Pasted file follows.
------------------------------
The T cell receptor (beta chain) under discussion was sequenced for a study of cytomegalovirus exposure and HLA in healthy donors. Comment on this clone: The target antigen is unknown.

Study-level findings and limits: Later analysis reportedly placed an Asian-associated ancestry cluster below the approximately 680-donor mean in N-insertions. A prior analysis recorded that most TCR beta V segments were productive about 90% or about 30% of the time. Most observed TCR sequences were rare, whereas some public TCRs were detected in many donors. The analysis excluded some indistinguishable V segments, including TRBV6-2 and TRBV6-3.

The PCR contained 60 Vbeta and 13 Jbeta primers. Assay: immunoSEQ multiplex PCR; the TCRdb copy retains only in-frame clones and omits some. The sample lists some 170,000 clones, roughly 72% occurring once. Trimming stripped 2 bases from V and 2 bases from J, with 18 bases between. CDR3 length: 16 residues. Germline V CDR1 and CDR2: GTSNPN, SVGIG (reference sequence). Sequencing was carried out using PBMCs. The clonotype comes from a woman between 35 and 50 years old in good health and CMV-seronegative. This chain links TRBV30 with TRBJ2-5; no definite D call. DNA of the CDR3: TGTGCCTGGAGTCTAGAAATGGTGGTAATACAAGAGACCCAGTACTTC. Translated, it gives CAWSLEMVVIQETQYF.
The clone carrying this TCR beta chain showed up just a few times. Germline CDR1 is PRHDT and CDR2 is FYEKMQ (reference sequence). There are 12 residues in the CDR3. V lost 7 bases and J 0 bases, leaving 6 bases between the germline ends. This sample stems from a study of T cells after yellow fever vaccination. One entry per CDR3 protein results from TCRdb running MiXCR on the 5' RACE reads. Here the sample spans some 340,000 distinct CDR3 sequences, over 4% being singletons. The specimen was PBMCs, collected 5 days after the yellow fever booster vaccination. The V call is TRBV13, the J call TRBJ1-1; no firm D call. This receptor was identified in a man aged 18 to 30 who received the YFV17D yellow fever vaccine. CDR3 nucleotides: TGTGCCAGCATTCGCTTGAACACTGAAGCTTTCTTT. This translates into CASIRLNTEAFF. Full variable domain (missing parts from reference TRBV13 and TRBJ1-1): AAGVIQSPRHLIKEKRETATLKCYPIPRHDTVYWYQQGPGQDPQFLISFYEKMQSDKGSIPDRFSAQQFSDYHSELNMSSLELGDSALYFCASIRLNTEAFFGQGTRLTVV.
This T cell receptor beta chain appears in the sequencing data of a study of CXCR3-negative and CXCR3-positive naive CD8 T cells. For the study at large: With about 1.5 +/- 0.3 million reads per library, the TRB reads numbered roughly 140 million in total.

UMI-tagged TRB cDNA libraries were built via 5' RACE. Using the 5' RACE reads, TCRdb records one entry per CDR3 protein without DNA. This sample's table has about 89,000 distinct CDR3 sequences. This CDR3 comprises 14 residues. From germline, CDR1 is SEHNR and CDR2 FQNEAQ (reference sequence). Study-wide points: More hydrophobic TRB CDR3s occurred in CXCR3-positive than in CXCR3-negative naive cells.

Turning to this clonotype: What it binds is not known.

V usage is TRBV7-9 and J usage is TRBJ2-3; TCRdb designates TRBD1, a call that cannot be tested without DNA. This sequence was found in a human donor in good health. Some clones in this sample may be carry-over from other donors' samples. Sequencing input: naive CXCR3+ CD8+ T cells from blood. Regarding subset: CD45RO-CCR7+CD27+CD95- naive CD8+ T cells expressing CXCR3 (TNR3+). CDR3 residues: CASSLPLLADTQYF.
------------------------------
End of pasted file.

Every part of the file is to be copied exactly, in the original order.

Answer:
The T cell receptor (beta chain) under discussion was sequenced for a study of cytomegalovirus exposure and HLA in healthy donors. Comment on this clone: The target antigen is unknown.

Study-level findings and limits: Later analysis reportedly placed an Asian-associated ancestry cluster below the approximately 680-donor mean in N-insertions. A prior analysis recorded that most TCR beta V segments were productive about 90% or about 30% of the time. Most observed TCR sequences were rare, whereas some public TCRs were detected in many donors. The analysis excluded some indistinguishable V segments, including TRBV6-2 and TRBV6-3.

The PCR contained 60 Vbeta and 13 Jbeta primers. Assay: immunoSEQ multiplex PCR; the TCRdb copy retains only in-frame clones and omits some. The sample lists some 170,000 clones, roughly 72% occurring once. Trimming stripped 2 bases from V and 2 bases from J, with 18 bases between. CDR3 length: 16 residues. Germline V CDR1 and CDR2: GTSNPN, SVGIG (reference sequence). Sequencing was carried out using PBMCs. The clonotype comes from a woman between 35 and 50 years old in good health and CMV-seronegative. This chain links TRBV30 with TRBJ2-5; no definite D call. DNA of the CDR3: TGTGCCTGGAGTCTAGAAATGGTGGTAATACAAGAGACCCAGTACTTC. Translated, it gives CAWSLEMVVIQETQYF.
The clone carrying this TCR beta chain showed up just a few times. Germline CDR1 is PRHDT and CDR2 is FYEKMQ (reference sequence). There are 12 residues in the CDR3. V lost 7 bases and J 0 bases, leaving 6 bases between the germline ends. This sample stems from a study of T cells after yellow fever vaccination. One entry per CDR3 protein results from TCRdb running MiXCR on the 5' RACE reads. Here the sample spans some 340,000 distinct CDR3 sequences, over 4% being singletons. The specimen was PBMCs, collected 5 days after the yellow fever booster vaccination. The V call is TRBV13, the J call TRBJ1-1; no firm D call. This receptor was identified in a man aged 18 to 30 who received the YFV17D yellow fever vaccine. CDR3 nucleotides: TGTGCCAGCATTCGCTTGAACACTGAAGCTTTCTTT. This translates into CASIRLNTEAFF. Full variable domain (missing parts from reference TRBV13 and TRBJ1-1): AAGVIQSPRHLIKEKRETATLKCYPIPRHDTVYWYQQGPGQDPQFLISFYEKMQSDKGSIPDRFSAQQFSDYHSELNMSSLELGDSALYFCASIRLNTEAFFGQGTRLTVV.
This T cell receptor beta chain appears in the sequencing data of a study of CXCR3-negative and CXCR3-positive naive CD8 T cells. For the study at large: With about 1.5 +/- 0.3 million reads per library, the TRB reads numbered roughly 140 million in total.

UMI-tagged TRB cDNA libraries were built via 5' RACE. Using the 5' RACE reads, TCRdb records one entry per CDR3 protein without DNA. This sample's table has about 89,000 distinct CDR3 sequences. This CDR3 comprises 14 residues. From germline, CDR1 is SEHNR and CDR2 FQNEAQ (reference sequence). Study-wide points: More hydrophobic TRB CDR3s occurred in CXCR3-positive than in CXCR3-negative naive cells.

Turning to this clonotype: What it binds is not known.

V usage is TRBV7-9 and J usage is TRBJ2-3; TCRdb designates TRBD1, a call that cannot be tested without DNA. This sequence was found in a human donor in good health. Some clones in this sample may be carry-over from other donors' samples. Sequencing input: naive CXCR3+ CD8+ T cells from blood. Regarding subset: CD45RO-CCR7+CD27+CD95- naive CD8+ T cells expressing CXCR3 (TNR3+). CDR3 residues: CASSLPLLADTQYF.